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Please use this identifier to cite or link to this item: https://dspace.lboro.ac.uk/2134/20346

Title: Can personal development fire the "Silver Bullet" in IT delivery
Authors: Elliott, Michael
Dawson, Ray
Keywords: Personal development
IT project management
IT delivery
Soft skills
Software quality
Issue Date: 2015
Publisher: BCS / © The Authors
Citation: ELLIOTT, M. and DAWSON, R., 2015. Can personal development fire the "Silver Bullet" in IT delivery. IN: Lock, R. et al (eds.) Outlook on Quality: Proceedings of Software Quality Management XXIII (SQM 2015), Loughborough, UK, pp. 13 - 23
Abstract: Do we really understand the true root cause to our IT project failures and why are we unable to replicate our project successes? Often the correction of project failings identifies processes, methodologies or procedures for the answers – the ubiquitous Silver Bullet, and it is on this basis that most University courses in Computer Science and Software Engineering are designed. However, an analysis of literature on software development reveals that in order to create the step change improvement in IT project management delivery, we need to significantly improve the inter-personal skills of the whole IT project management team. The revolution for improved productivity will stem from challenging the typical career paths of technology learning to provide a much greater focus on the softer skills. Project management can be articulated as getting things done through people, so skilful management of team dynamics and effective communications based on an appreciation and understanding of people’s behaviours will significantly improve working relationships to create an environment for success. A large group of over 90 companies represented by E-Skills UK have designed a university course in Information Technology Management for Business which requires a minimum of 20% of students’ time to be spent on personal and inter-personal skills. Graduates of this course at the 18 UK universities where the course has been offered have had a very high employment rate and are much appreciated by the businesses employing them. It is recommended, therefore, that all University Computer Science and Software Engineering courses put a greater focus on personal and inter-personal skills.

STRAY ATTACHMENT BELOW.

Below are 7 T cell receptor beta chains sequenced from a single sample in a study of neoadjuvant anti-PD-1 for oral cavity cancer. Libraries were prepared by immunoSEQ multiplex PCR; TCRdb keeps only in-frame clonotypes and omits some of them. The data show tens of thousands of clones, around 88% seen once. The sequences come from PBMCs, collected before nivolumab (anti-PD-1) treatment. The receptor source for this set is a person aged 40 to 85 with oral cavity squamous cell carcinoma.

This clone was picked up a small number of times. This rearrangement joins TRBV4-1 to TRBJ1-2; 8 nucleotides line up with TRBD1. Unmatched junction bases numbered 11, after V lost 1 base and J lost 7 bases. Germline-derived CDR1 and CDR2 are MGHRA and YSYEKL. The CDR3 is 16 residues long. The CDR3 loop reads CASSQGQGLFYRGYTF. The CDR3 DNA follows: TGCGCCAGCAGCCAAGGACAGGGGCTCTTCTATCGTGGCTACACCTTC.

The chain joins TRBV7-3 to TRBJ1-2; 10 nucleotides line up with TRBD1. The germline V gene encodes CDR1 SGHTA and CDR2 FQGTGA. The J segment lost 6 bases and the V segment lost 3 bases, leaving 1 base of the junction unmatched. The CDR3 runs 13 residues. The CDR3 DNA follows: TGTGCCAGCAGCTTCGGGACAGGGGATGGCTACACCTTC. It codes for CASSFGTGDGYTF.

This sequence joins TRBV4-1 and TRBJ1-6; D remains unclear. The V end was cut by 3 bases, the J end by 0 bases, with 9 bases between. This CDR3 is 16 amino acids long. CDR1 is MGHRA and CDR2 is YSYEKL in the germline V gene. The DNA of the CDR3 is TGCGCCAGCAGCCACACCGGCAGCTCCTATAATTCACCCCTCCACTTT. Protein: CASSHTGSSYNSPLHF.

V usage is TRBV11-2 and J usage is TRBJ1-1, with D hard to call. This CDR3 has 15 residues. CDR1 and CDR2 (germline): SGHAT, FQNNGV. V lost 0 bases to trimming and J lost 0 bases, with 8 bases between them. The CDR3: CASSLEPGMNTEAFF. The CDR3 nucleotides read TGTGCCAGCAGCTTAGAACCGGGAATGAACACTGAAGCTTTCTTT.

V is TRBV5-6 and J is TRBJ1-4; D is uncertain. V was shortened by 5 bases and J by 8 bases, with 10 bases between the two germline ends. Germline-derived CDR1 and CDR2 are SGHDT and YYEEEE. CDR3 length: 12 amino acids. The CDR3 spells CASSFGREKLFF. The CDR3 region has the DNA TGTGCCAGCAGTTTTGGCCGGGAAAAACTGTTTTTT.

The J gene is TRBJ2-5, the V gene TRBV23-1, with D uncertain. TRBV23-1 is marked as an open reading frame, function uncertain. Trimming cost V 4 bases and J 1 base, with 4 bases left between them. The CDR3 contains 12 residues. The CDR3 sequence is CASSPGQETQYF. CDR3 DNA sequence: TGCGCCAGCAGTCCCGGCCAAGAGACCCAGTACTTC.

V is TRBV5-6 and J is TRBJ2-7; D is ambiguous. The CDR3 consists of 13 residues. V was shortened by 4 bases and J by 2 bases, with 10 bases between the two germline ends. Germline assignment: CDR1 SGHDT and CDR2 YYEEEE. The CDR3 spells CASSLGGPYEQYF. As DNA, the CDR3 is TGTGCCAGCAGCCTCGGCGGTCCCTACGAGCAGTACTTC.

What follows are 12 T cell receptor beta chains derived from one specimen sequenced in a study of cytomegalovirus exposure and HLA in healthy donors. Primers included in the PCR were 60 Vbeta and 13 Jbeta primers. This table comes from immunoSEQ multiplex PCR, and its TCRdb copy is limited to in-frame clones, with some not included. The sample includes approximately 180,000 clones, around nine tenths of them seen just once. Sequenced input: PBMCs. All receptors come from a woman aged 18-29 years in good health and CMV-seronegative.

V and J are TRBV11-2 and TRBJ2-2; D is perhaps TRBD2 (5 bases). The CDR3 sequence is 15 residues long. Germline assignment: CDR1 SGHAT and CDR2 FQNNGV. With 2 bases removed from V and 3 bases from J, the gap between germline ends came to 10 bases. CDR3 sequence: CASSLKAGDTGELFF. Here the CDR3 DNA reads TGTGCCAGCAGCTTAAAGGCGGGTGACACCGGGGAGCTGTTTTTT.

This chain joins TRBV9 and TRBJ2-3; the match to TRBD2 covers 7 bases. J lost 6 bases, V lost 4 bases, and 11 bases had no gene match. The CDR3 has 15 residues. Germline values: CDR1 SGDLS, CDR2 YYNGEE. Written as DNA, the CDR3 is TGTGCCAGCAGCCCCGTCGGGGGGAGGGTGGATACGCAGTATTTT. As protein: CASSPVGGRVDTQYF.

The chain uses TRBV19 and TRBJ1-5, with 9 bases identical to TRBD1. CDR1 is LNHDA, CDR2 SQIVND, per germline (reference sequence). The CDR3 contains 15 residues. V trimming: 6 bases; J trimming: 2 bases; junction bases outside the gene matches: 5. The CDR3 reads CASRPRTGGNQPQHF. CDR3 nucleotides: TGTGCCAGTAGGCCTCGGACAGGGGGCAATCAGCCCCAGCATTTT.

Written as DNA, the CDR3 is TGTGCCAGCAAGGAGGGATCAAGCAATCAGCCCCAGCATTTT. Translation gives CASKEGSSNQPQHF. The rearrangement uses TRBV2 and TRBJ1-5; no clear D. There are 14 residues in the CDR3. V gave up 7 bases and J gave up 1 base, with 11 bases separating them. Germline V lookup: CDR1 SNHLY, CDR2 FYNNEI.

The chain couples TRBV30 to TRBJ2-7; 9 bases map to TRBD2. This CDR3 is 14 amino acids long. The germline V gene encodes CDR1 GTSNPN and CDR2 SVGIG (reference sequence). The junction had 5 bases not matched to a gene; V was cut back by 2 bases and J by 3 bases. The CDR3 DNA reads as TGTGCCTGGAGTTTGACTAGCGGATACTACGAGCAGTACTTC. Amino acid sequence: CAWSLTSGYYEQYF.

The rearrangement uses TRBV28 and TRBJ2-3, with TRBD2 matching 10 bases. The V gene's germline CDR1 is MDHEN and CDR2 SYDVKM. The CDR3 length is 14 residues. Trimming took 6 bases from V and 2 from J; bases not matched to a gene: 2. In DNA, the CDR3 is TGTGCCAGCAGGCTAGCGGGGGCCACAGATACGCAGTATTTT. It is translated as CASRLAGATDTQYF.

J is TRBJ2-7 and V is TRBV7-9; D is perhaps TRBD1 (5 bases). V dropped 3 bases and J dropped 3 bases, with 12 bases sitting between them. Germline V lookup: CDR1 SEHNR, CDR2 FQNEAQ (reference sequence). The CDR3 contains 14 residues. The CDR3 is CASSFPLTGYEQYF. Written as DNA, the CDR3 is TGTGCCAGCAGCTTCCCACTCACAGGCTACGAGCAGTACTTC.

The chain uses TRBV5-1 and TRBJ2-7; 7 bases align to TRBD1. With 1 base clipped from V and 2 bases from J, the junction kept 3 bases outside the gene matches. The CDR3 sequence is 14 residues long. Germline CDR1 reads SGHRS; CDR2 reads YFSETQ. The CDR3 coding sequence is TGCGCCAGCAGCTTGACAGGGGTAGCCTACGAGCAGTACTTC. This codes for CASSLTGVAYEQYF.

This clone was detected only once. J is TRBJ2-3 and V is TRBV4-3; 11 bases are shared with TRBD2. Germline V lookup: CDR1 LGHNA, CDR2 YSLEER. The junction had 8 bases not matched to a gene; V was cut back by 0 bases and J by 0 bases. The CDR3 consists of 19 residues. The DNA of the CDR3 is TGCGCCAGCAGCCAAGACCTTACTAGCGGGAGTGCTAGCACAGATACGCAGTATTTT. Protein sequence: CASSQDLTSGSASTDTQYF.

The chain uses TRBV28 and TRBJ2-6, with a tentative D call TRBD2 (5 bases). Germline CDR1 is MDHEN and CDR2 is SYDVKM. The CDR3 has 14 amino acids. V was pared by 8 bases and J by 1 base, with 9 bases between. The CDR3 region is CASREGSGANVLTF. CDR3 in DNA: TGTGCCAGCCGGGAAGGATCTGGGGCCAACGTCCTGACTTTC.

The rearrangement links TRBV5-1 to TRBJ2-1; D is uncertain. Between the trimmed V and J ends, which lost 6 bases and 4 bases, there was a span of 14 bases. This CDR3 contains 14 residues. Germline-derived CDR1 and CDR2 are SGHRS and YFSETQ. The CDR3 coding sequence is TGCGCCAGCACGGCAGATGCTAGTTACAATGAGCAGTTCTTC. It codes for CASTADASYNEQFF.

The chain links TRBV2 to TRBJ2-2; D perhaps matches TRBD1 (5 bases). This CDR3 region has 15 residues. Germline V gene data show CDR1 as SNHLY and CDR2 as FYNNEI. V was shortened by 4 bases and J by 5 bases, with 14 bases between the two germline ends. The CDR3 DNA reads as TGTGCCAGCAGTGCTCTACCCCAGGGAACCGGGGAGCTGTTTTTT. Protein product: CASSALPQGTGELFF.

Description: This is a conference paper.
Version: Accepted for publication
URI: https://dspace.lboro.ac.uk/2134/20346
ISBN: 9780992695866
Appears in Collections:Published Articles (Computer Science)

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